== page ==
5. This one is crass, I haven't done it myself, I have seen it done and it worked. Go to another dealer find a car you are interested in as much or almost as much. Go to the dealer with the car you really want. Start negotiating with them. If they won't come down then call the sales guy from the other dealership and start negotiating right in front of the sales guy who won't negotiate with you. Literally pith them against each other.

6. Call your "father\uncle" who is "helping you with the down payment" and you have to run the offer by them to get approval. Don't do this in front of the other dealer. Let him know you are doing it. This may give him the impression that pressuring you will not make a difference since you are not the decision maker. Your benefactor cannot be present and is making a judgement on the numbers only.

7. If you could wait the end of the month is the best time to deal. Sales departments are more desperate to meet their quotas. This doesn't apply in every case.
posted by empty vessel at 1:56 PM on January 23, 2010

You have good advice on this thread, and I have just one more thing to add. It is always a good idea to get numbers on comparable cars elsewhere, and then be ready to use a lower price to bring down the ask on the car you are looking at. To do this effectively, you have to actually go to other dealers, then return to the one that has the car you want and politely let them know that you saw xxx for xxx price elsewhere. It is also key to courteously convey that you are ready to buy now, though you need not, but only for a price that works for you, and show you mean it by actually driving away (preferably to another dealer to look at comparables.)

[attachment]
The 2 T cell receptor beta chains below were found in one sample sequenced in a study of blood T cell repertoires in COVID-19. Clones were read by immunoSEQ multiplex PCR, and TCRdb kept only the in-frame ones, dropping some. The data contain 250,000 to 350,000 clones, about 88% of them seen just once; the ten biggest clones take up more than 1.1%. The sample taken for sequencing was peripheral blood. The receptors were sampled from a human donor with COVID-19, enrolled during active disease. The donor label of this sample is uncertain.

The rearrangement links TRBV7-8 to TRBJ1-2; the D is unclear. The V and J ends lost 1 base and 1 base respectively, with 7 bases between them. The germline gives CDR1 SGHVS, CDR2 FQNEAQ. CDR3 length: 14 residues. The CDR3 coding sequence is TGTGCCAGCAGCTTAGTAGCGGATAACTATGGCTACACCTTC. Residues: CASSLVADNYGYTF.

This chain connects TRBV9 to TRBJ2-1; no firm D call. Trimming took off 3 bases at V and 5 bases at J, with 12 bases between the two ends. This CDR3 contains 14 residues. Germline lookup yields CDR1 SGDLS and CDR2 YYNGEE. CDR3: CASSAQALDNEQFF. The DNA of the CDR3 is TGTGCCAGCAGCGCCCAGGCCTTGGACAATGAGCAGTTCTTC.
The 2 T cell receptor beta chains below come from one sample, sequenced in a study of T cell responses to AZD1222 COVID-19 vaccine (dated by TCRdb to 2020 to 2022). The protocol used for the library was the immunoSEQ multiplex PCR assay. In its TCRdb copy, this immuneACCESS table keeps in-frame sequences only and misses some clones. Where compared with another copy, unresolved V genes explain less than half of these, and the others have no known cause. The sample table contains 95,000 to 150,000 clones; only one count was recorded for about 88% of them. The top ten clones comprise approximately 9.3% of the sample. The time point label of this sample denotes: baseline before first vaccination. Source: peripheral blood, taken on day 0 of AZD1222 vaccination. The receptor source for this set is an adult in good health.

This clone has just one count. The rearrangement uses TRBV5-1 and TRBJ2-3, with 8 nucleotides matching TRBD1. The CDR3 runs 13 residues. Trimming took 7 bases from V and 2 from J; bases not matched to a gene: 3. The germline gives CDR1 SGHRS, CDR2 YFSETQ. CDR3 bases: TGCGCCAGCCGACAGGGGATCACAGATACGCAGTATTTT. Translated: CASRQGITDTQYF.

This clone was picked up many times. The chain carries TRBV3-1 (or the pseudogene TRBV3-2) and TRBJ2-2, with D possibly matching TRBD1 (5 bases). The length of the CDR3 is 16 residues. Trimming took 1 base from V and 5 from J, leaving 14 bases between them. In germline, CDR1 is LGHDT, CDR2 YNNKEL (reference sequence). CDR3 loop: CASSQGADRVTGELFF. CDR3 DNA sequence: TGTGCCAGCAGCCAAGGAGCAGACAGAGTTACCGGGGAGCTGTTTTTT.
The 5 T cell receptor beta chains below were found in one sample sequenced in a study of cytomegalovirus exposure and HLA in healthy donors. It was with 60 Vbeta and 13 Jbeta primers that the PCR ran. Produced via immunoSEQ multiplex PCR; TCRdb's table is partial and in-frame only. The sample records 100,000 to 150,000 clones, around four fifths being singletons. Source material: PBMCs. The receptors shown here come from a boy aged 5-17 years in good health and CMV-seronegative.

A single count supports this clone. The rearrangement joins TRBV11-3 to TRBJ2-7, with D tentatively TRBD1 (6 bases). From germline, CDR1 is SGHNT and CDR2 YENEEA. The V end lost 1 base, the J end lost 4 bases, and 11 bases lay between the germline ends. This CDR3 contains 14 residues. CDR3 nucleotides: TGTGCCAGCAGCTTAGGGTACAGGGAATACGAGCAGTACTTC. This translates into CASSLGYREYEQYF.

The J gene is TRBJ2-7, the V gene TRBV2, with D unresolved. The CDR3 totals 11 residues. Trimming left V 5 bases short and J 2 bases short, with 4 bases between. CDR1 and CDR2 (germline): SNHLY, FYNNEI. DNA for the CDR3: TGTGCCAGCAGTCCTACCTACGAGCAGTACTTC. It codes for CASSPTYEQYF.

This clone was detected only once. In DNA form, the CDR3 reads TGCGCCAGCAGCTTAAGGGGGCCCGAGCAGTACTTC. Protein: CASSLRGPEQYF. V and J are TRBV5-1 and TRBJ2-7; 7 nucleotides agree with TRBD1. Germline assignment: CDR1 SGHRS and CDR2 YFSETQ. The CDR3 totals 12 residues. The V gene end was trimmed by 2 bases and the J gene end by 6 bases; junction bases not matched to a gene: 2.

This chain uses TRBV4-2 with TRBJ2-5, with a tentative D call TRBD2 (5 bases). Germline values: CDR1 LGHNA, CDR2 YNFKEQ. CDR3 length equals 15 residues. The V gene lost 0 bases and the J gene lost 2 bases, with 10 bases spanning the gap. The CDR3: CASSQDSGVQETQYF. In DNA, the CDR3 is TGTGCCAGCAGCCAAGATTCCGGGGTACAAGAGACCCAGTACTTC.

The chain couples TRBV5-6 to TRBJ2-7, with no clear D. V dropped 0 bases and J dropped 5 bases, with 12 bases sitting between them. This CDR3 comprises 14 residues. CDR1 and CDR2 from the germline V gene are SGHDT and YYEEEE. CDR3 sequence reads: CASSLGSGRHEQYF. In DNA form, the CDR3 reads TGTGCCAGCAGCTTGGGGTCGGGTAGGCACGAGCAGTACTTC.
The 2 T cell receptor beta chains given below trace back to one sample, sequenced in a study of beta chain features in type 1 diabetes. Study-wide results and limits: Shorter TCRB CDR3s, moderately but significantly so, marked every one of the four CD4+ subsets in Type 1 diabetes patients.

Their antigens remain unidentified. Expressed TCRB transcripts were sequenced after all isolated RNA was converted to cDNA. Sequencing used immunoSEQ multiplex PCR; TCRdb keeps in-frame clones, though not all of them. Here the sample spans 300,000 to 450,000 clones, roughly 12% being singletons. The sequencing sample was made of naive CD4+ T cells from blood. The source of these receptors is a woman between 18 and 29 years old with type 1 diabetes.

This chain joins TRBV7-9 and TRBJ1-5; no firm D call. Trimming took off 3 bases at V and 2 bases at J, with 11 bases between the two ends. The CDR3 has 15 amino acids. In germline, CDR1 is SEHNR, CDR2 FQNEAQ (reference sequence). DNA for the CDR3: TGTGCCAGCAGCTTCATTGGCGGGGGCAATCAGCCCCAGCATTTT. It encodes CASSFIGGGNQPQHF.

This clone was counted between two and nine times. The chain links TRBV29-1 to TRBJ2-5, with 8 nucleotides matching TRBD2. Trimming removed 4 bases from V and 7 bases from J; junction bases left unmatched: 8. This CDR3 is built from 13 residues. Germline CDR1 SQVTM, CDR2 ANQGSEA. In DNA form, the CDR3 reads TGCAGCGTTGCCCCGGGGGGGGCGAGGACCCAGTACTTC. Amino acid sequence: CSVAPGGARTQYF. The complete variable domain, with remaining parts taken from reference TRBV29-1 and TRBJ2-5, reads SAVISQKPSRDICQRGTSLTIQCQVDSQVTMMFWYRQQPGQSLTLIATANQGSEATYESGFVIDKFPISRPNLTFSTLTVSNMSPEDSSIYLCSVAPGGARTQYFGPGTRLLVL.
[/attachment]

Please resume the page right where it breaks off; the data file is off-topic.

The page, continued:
I have done this to buy new and used cars in the past, and it works very well if you are telling the truth throughout and willing to be patient about getting to the price you want.
posted by bearwife at 2:08 PM on January 23, 2010

I was in a situation a couple of years ago where I had a small amount of time to by a car, and eventually reached the very last day to find a car so that I could drive across the country and start a job. There were two easy things I did that helped with the used-car-buying process.

First, I lied to all the salespeople I talked to that day and told them I had weeks to make a decision, even though I really needed a car by the end of the day.